Sunday, April 13, 2008

Bonkers for buttons: Antique dealer finds herself immersed in strange collection

By TOMIE LUNSFORD
Telegram Staff Writer

You've got them on your clothes. Your grandma kept them in baby jars. Bags have them.
And you - you may use them as paperweights or replacements for game pieces you've lost. Maybe you've stashed some stray ones in that drawer with the expired coupons and empty medicine bottles.
They may be tiny, but buttons, my friend, are everywhere.
Hundreds of people pay them no attention because - well - because they're just buttons. But because they are buttons, countless others pay homage to them.
They buy them, sell them and construct button altars. These people are button collectors.
Their breed isn't endangered. With 50 state chapters, the National Button Society boasts a membership of thousands.
They're not as recognizable as hunters or athletes, but they're there.
They're lurking around garage sales, estate sales and antique shows, thumbing through all sorts of odds and ends, looking for anything that might have a button, or for something that might be hiding a button - like hope chests or dollar grab bags.
One such person is Janice Canard of Temple. 'I've got more buttons than I know what to do with,' Mrs. Canard said. 'I thought I could sell some, but when it came down to it, I couldn't part with them.'
Her first pile of collectible buttons came from Maine.
'I was down there looking for junk. Antiques I mean,' she said. 'That was about five years ago.' (Mrs. Canard runs an antique shop in Salado.)
Her mistake, she said, was her decision to start reading books like 'The Collector's Encyclopedia of Buttons' and 'Button Button: Identification and Price Guide.'
'I didn't know anything about any of this,' she said. 'I was busy making my living. I was like, 'Buttons? People collect buttons?''
Even though she does it herself, she still finds the idea of button collecting difficult to comprehend.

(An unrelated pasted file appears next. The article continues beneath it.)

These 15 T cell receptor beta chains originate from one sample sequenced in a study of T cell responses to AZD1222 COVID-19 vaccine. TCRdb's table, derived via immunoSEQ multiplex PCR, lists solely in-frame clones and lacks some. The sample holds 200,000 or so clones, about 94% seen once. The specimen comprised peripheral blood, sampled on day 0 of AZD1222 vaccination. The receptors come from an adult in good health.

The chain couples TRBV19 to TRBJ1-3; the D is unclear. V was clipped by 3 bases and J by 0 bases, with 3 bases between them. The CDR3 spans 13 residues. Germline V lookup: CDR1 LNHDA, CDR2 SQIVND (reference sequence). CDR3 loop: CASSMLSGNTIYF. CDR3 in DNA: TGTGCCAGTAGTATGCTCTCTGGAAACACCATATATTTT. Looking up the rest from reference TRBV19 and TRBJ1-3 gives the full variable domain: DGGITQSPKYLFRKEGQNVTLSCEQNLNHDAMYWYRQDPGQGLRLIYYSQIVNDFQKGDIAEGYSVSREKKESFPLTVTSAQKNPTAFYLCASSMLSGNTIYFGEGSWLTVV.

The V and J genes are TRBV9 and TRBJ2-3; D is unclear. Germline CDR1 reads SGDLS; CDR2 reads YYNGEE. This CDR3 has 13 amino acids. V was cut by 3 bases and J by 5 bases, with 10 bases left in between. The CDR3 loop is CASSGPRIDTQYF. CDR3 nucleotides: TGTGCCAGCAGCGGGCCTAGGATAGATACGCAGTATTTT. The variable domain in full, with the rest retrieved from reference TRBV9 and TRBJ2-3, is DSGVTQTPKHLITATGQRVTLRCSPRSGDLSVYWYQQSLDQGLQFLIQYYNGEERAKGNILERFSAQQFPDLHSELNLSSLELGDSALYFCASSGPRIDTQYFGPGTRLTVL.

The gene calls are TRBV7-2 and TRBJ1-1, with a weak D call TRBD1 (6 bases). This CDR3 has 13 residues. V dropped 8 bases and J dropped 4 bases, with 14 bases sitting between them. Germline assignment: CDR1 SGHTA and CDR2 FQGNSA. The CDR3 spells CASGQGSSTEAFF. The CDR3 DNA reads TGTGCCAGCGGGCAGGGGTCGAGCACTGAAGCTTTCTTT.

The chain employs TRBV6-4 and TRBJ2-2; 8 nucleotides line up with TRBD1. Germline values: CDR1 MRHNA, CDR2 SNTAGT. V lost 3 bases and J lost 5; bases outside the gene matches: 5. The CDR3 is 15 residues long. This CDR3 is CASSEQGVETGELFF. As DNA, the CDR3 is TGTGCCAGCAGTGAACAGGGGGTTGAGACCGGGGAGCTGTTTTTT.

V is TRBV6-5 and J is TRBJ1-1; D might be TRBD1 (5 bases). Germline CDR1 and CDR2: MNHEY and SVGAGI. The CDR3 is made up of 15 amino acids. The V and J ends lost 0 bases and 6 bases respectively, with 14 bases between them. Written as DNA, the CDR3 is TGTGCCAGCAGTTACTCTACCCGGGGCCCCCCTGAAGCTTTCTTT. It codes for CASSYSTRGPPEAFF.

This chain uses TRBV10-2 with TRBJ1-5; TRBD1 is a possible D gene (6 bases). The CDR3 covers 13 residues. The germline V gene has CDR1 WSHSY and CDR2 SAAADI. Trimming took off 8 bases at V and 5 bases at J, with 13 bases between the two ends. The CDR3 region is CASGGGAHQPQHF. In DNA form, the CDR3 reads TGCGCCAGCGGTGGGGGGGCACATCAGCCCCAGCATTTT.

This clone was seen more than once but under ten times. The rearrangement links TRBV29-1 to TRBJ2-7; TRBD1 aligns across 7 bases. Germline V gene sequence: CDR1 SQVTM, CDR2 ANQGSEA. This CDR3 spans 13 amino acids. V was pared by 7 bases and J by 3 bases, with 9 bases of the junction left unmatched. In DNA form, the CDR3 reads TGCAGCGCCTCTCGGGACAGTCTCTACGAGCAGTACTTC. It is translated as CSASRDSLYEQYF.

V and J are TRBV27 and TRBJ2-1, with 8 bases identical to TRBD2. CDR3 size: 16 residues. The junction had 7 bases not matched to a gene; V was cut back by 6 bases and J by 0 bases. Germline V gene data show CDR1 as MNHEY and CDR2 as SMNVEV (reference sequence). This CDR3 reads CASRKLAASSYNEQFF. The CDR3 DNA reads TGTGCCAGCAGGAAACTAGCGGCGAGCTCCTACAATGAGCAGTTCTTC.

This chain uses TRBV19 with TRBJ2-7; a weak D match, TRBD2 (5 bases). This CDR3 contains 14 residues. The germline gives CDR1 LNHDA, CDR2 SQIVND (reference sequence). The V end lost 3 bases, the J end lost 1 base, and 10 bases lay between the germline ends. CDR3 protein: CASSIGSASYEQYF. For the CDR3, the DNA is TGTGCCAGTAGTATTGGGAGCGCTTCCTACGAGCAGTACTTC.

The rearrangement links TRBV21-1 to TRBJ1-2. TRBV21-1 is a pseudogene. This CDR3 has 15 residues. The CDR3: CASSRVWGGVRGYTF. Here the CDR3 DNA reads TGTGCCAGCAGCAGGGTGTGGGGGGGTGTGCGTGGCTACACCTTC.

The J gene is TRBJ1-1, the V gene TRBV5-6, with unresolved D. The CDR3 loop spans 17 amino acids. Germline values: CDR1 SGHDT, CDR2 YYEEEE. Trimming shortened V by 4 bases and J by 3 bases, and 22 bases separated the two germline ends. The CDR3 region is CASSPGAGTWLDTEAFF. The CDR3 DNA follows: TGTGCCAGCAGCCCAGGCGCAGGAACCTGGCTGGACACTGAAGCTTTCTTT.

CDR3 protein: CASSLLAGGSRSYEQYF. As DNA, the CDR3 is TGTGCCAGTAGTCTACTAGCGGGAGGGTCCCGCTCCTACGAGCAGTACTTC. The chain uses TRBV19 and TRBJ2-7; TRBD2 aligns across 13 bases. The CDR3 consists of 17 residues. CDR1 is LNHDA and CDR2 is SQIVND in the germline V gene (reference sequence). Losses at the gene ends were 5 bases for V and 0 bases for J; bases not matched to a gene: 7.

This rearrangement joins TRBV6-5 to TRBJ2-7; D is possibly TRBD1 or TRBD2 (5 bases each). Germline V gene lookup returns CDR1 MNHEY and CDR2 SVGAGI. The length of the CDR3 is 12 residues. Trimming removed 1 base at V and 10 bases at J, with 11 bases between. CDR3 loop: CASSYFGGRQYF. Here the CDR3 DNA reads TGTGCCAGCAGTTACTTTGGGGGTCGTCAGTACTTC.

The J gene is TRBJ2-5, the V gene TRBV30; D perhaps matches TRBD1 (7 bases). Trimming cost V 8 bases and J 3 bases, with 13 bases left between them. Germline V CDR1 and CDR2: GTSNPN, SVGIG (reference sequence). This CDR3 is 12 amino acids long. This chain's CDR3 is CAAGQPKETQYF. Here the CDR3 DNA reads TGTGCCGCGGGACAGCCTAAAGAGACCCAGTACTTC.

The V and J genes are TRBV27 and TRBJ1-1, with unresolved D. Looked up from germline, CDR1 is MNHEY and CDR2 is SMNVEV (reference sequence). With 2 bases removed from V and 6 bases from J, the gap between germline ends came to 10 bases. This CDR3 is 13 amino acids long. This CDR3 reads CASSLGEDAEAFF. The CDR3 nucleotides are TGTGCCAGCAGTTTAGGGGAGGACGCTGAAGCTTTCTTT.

'There's just so many rules,' she said, pointing to the National Button Society guidebook. 'They have to be displayed just so on a piece of cardboard - I mean a tray.'
According to the guidebook, 'tray' is the appropriate term for the tool that displays the buttons.
Mrs. Canard scoffs and rolls her eyes at the formality of it, but she's no less knowledgeable.
'Each button has got to sit in a circle, which you've got to draw with a protractor,' she said. 'And each button type has a particular way the design has got to be.'
The lists of sections and subsections seem endless, almost as endless as the buttons of Mrs. Canard's life.
She's got buttons that look like cucumbers, ones six-inches wide and ones made of seashells. Hundreds of buttons covered her kitchen table and counter. Hundreds more are packed away in her attic.
'My favorites are the ceramic ones,' she said pointing to her porcelain buttons. 'There's so much history you can learn from them.'
She pointed to a tray full of black buttons.
'These are what ladies would where when they were in mourning,' Mrs. Canard said. 'And these vest buttons, well you can tell how rich the person was who wore it. You can tell that by what its material and detail. The more intricate the button, the richer the person.'

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